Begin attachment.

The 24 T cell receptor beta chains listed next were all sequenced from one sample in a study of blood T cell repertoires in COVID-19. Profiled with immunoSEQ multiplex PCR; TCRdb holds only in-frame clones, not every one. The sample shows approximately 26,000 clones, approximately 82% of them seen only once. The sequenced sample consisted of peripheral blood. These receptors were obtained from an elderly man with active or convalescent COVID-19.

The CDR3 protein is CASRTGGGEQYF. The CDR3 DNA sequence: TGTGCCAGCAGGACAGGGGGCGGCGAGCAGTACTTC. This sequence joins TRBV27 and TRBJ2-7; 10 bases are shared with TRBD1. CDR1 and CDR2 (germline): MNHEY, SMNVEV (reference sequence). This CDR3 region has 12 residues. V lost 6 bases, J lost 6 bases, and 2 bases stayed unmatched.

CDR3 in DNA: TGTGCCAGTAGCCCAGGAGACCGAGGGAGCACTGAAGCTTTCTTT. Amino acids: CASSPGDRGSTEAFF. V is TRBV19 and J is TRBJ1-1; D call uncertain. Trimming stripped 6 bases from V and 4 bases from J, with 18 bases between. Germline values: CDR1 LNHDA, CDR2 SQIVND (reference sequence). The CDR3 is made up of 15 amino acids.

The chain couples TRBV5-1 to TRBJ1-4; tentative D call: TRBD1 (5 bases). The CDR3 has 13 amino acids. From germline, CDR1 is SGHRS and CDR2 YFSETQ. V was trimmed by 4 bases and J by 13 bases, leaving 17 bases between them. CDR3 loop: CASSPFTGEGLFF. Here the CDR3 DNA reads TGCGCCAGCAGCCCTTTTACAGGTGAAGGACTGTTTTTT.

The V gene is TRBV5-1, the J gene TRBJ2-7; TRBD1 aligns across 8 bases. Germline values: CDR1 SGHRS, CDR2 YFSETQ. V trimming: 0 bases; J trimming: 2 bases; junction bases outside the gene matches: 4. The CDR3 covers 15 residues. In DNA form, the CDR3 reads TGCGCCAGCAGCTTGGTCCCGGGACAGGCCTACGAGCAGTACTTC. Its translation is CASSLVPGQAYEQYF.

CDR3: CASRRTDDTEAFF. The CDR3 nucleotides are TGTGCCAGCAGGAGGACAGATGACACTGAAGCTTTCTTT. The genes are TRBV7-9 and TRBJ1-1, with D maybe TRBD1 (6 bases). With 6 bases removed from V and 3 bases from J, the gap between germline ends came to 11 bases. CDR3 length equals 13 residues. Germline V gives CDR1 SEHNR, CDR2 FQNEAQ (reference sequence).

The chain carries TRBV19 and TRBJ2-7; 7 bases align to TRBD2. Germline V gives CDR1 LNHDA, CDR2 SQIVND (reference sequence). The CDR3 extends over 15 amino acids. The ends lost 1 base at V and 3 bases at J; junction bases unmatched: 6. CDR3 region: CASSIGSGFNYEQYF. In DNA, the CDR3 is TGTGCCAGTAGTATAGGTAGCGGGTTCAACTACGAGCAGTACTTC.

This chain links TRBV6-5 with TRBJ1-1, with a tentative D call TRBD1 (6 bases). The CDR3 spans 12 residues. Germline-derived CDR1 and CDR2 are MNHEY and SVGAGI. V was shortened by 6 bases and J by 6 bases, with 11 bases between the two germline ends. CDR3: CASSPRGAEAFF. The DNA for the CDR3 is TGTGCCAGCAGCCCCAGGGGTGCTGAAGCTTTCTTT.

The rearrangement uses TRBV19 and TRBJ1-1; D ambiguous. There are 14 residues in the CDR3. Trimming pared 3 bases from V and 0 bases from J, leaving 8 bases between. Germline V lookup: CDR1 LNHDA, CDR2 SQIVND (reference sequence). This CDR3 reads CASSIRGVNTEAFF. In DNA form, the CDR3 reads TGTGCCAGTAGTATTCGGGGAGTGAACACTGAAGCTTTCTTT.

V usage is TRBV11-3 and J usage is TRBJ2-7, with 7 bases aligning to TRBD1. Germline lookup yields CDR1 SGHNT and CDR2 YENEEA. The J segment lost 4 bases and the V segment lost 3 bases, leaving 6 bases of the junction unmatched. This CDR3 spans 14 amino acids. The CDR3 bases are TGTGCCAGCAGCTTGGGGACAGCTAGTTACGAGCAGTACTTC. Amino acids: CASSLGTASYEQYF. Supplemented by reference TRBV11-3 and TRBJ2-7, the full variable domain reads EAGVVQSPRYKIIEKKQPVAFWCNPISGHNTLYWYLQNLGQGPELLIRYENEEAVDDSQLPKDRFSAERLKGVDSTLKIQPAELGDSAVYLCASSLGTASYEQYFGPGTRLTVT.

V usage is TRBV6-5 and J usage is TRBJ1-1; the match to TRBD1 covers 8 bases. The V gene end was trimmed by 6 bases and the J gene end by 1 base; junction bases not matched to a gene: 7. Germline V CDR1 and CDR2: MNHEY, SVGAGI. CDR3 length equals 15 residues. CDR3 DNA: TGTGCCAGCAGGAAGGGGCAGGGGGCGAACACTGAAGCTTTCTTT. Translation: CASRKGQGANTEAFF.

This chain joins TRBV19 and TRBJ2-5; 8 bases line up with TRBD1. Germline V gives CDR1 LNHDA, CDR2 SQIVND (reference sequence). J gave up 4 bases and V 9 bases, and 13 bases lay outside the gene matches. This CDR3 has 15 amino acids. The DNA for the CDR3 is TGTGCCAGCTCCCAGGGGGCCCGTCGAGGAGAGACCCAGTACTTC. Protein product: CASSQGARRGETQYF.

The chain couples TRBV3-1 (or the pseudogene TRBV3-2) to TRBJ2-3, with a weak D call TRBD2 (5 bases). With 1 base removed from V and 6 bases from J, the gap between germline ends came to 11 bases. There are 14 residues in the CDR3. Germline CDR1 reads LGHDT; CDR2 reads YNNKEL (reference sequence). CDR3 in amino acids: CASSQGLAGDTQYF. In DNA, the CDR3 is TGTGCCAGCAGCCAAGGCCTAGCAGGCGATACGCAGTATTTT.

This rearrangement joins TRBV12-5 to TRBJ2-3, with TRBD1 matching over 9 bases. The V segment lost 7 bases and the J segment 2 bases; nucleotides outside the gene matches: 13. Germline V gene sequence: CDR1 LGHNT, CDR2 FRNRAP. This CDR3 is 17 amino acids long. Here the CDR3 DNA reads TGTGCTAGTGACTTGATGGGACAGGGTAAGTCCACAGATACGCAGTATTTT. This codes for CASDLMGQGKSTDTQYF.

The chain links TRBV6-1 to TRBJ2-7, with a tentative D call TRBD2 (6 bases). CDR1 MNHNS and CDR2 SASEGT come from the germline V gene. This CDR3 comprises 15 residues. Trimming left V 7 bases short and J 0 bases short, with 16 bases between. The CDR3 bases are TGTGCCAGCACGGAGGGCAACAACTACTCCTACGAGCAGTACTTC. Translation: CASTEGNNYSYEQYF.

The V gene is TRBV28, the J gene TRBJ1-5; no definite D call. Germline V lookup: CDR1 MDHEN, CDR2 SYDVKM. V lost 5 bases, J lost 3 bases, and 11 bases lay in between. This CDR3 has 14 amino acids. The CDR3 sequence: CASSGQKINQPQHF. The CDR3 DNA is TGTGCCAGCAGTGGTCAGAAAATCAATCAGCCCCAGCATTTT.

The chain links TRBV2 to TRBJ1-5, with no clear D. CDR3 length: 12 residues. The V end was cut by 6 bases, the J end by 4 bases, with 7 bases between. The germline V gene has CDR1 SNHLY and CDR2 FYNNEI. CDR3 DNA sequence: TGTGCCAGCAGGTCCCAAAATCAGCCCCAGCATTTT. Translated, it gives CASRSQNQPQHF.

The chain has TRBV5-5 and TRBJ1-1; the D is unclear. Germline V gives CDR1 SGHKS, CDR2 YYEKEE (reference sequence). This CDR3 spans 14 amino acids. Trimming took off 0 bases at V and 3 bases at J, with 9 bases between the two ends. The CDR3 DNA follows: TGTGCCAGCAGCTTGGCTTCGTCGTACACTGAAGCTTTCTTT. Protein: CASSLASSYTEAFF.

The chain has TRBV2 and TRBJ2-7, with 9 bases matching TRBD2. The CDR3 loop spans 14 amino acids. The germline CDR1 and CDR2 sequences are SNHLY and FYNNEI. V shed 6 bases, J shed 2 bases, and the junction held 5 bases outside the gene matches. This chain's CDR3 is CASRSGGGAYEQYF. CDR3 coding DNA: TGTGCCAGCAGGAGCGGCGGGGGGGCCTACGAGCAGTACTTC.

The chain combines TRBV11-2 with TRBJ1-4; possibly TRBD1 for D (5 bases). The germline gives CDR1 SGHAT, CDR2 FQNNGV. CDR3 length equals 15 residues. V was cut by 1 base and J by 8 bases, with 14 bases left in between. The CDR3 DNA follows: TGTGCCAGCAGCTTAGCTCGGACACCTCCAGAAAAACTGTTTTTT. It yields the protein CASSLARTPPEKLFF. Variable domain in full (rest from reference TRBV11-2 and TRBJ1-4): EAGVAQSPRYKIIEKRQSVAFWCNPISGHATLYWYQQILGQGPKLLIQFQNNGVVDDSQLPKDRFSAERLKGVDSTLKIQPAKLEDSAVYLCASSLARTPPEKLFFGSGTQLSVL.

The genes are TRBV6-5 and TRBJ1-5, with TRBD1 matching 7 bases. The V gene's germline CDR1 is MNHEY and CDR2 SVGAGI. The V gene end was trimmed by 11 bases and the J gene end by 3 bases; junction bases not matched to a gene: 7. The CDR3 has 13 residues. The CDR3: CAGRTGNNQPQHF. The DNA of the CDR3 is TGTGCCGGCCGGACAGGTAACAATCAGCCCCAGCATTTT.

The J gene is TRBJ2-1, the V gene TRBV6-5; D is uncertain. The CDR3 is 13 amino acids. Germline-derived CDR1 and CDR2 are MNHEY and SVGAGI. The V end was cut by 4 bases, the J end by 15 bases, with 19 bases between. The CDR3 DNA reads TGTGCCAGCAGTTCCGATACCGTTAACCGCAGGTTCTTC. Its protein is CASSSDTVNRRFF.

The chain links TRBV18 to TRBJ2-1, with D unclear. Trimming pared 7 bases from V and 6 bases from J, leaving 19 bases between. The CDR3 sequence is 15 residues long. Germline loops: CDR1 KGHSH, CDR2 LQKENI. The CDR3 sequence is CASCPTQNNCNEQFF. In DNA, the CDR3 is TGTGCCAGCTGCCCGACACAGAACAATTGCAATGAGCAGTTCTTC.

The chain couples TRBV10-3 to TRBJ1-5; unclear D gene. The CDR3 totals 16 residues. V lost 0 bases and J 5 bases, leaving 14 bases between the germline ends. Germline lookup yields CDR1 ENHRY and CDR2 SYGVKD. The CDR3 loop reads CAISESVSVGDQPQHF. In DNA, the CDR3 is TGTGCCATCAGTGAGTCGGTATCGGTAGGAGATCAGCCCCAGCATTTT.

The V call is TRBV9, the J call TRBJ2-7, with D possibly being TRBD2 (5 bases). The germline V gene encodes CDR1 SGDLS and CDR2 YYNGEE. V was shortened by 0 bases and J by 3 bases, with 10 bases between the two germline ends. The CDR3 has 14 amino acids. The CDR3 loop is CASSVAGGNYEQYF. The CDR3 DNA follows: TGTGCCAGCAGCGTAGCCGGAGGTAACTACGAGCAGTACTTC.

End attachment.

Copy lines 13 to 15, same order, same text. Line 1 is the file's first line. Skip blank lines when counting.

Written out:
The chain couples TRBV3-1 (or the pseudogene TRBV3-2) to TRBJ2-3, with a weak D call TRBD2 (5 bases). With 1 base removed from V and 6 bases from J, the gap between germline ends came to 11 bases. There are 14 residues in the CDR3. Germline CDR1 reads LGHDT; CDR2 reads YNNKEL (reference sequence). CDR3 in amino acids: CASSQGLAGDTQYF. In DNA, the CDR3 is TGTGCCAGCAGCCAAGGCCTAGCAGGCGATACGCAGTATTTT.

This rearrangement joins TRBV12-5 to TRBJ2-3, with TRBD1 matching over 9 bases. The V segment lost 7 bases and the J segment 2 bases; nucleotides outside the gene matches: 13. Germline V gene sequence: CDR1 LGHNT, CDR2 FRNRAP. This CDR3 is 17 amino acids long. Here the CDR3 DNA reads TGTGCTAGTGACTTGATGGGACAGGGTAAGTCCACAGATACGCAGTATTTT. This codes for CASDLMGQGKSTDTQYF.

The chain links TRBV6-1 to TRBJ2-7, with a tentative D call TRBD2 (6 bases). CDR1 MNHNS and CDR2 SASEGT come from the germline V gene. This CDR3 comprises 15 residues. Trimming left V 7 bases short and J 0 bases short, with 16 bases between. The CDR3 bases are TGTGCCAGCACGGAGGGCAACAACTACTCCTACGAGCAGTACTTC. Translation: CASTEGNNYSYEQYF.